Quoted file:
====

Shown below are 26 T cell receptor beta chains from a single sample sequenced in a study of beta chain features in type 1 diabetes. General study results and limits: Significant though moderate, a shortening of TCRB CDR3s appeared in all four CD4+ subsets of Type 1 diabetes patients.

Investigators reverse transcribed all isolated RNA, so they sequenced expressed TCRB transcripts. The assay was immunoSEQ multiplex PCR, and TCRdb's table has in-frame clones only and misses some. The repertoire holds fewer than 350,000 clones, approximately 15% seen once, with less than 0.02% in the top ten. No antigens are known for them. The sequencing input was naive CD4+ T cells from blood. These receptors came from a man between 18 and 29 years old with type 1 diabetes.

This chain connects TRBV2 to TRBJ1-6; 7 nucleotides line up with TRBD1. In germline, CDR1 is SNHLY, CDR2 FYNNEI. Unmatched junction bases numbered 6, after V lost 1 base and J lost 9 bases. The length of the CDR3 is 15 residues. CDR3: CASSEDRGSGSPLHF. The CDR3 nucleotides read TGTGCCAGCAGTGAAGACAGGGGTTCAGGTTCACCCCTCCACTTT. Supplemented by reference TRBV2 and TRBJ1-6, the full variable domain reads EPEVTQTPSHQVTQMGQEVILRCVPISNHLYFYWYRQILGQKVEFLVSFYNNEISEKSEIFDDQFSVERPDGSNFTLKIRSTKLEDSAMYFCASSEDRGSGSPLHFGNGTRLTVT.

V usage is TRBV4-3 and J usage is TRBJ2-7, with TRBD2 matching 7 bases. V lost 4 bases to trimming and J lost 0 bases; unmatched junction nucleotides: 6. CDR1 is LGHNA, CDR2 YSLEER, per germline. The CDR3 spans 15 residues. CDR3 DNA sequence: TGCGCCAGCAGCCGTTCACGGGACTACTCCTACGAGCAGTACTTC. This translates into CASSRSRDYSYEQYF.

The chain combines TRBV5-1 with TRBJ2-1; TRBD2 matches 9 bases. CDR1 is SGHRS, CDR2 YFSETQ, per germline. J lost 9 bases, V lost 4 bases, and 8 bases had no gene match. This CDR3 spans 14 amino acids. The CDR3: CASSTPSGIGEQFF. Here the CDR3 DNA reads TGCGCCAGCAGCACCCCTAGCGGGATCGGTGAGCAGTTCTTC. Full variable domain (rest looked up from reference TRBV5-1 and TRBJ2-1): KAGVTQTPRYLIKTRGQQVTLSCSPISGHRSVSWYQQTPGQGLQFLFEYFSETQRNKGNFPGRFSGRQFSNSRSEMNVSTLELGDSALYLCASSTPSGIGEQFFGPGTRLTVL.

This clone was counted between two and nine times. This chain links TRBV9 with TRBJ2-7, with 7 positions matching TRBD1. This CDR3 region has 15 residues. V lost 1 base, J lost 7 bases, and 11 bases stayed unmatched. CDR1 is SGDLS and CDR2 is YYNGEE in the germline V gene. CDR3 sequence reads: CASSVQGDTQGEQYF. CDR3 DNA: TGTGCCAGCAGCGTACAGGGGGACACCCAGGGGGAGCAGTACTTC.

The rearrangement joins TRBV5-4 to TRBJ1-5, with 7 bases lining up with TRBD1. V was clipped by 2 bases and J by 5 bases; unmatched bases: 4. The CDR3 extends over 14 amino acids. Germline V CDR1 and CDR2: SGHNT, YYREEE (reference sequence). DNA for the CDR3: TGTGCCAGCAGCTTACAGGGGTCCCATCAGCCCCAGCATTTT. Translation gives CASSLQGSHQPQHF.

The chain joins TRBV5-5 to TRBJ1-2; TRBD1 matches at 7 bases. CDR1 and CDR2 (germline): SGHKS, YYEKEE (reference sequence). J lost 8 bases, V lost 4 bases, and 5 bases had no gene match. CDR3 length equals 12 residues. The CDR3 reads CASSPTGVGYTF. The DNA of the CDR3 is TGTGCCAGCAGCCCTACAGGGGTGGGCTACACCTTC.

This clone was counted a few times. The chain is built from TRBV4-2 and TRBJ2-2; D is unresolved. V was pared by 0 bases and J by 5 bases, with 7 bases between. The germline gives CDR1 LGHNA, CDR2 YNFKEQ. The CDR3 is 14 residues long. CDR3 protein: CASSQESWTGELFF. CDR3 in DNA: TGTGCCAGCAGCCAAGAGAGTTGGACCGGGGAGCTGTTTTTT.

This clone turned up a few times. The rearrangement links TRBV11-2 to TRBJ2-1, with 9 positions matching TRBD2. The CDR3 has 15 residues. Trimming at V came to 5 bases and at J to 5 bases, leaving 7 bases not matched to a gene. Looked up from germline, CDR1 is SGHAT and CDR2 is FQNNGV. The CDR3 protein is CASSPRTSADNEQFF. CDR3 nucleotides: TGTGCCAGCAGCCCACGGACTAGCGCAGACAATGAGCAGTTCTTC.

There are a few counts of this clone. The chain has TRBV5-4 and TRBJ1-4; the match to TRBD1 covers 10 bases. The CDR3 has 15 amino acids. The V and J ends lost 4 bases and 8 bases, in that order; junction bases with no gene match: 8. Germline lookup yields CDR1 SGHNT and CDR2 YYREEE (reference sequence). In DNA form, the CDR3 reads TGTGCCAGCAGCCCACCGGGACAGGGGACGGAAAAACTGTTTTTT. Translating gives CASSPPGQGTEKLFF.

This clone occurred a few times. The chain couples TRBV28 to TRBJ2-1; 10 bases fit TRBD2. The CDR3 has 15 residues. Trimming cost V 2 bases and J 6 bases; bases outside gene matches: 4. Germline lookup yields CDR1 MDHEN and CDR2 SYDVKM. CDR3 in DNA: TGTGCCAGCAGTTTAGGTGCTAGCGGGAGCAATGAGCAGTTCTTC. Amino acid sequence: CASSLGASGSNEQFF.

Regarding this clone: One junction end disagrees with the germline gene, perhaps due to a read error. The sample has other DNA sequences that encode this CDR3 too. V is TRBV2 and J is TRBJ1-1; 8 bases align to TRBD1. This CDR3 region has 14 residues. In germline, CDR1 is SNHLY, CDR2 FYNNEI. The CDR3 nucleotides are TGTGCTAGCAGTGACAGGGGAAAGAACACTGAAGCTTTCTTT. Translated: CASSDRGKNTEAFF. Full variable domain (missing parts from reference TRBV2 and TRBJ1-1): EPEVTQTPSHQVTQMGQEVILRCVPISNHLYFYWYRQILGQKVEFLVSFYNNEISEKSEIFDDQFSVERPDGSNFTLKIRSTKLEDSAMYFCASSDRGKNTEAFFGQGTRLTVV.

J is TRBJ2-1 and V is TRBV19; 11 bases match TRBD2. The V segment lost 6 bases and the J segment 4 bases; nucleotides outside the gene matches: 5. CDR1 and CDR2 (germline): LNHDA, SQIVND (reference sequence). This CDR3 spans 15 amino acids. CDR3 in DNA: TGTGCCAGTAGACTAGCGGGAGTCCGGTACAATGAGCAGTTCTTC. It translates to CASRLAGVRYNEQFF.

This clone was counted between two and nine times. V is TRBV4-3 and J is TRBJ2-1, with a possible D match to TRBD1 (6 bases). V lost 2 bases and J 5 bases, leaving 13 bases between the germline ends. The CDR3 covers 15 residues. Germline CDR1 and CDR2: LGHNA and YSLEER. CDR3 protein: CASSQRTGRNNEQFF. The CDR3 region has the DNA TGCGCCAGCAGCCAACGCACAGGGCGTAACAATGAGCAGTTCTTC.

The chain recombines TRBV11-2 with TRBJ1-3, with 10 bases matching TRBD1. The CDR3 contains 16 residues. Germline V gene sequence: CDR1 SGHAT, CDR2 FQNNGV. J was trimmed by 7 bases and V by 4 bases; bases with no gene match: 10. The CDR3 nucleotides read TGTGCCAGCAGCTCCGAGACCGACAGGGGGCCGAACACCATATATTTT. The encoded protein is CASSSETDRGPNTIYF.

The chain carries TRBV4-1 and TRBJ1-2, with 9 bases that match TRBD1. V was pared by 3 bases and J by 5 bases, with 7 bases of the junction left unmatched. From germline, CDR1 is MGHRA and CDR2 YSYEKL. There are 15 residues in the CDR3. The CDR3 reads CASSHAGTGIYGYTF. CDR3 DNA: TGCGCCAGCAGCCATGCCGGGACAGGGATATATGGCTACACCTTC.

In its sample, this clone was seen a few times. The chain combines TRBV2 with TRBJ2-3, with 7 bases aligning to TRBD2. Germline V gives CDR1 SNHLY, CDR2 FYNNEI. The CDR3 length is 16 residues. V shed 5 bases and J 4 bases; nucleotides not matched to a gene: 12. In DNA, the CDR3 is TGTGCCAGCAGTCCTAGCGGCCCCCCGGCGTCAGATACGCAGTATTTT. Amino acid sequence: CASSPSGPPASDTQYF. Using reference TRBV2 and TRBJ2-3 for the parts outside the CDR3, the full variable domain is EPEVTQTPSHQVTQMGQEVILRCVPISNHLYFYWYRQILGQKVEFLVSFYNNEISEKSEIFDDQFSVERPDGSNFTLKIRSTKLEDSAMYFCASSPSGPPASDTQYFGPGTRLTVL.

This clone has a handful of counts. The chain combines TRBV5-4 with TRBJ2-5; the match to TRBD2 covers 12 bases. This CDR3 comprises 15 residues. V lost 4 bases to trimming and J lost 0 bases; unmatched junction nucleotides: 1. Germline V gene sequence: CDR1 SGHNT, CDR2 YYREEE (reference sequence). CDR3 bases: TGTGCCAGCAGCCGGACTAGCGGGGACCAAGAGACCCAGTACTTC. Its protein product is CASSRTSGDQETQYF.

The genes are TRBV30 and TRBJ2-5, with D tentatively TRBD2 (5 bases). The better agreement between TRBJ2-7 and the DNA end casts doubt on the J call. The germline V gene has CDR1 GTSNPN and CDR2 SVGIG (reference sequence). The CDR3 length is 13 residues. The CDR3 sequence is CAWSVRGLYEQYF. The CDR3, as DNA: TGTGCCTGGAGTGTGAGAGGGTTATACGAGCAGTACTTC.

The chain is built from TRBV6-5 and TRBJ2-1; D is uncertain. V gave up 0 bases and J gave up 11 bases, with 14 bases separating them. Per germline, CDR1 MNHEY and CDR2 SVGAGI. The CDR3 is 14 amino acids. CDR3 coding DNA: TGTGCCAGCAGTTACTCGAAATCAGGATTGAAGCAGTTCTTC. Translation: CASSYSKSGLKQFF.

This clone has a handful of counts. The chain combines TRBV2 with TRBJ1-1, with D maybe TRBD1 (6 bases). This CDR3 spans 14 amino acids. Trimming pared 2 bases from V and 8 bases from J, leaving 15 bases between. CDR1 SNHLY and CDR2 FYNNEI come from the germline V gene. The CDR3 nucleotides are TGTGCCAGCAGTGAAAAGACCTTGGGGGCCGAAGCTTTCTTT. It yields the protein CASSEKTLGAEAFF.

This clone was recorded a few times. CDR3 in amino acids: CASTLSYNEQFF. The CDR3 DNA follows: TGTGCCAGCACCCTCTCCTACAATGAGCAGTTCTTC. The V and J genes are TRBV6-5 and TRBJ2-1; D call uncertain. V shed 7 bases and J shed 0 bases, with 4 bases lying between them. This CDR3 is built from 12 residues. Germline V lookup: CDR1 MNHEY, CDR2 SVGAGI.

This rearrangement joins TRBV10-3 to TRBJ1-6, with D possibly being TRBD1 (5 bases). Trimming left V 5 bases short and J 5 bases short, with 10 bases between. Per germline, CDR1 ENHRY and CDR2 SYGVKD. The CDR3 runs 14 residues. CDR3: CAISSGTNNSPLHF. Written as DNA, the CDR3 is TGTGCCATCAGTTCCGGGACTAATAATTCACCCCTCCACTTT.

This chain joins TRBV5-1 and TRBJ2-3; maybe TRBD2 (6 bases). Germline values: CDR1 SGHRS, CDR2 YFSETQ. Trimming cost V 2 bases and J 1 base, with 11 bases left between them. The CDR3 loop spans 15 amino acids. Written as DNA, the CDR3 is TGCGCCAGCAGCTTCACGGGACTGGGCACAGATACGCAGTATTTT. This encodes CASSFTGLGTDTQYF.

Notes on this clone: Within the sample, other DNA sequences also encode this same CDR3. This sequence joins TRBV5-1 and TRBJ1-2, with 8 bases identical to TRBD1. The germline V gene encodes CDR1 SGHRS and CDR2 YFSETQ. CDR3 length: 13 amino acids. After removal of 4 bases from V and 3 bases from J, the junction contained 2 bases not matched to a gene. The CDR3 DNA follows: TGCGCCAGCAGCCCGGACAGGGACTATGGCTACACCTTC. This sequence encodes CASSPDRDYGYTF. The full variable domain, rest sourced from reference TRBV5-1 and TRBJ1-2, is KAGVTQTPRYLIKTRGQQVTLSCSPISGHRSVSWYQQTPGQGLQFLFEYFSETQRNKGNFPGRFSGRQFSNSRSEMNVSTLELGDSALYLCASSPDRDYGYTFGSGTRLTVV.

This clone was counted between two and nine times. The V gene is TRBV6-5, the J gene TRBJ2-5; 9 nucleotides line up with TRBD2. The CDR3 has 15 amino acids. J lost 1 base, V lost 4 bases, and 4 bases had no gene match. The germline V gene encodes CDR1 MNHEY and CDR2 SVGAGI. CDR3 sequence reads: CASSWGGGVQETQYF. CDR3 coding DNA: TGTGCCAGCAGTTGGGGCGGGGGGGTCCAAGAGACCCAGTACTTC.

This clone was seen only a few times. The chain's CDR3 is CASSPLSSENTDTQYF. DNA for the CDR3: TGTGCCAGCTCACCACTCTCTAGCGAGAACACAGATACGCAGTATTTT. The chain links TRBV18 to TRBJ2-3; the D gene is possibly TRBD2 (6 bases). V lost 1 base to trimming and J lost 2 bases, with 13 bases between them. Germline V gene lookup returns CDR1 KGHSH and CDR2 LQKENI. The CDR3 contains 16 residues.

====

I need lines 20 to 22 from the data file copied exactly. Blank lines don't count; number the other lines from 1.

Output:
The genes are TRBV30 and TRBJ2-5, with D tentatively TRBD2 (5 bases). The better agreement between TRBJ2-7 and the DNA end casts doubt on the J call. The germline V gene has CDR1 GTSNPN and CDR2 SVGIG (reference sequence). The CDR3 length is 13 residues. The CDR3 sequence is CAWSVRGLYEQYF. The CDR3, as DNA: TGTGCCTGGAGTGTGAGAGGGTTATACGAGCAGTACTTC.

The chain is built from TRBV6-5 and TRBJ2-1; D is uncertain. V gave up 0 bases and J gave up 11 bases, with 14 bases separating them. Per germline, CDR1 MNHEY and CDR2 SVGAGI. The CDR3 is 14 amino acids. CDR3 coding DNA: TGTGCCAGCAGTTACTCGAAATCAGGATTGAAGCAGTTCTTC. Translation: CASSYSKSGLKQFF.

This clone has a handful of counts. The chain combines TRBV2 with TRBJ1-1, with D maybe TRBD1 (6 bases). This CDR3 spans 14 amino acids. Trimming pared 2 bases from V and 8 bases from J, leaving 15 bases between. CDR1 SNHLY and CDR2 FYNNEI come from the germline V gene. The CDR3 nucleotides are TGTGCCAGCAGTGAAAAGACCTTGGGGGCCGAAGCTTTCTTT. It yields the protein CASSEKTLGAEAFF.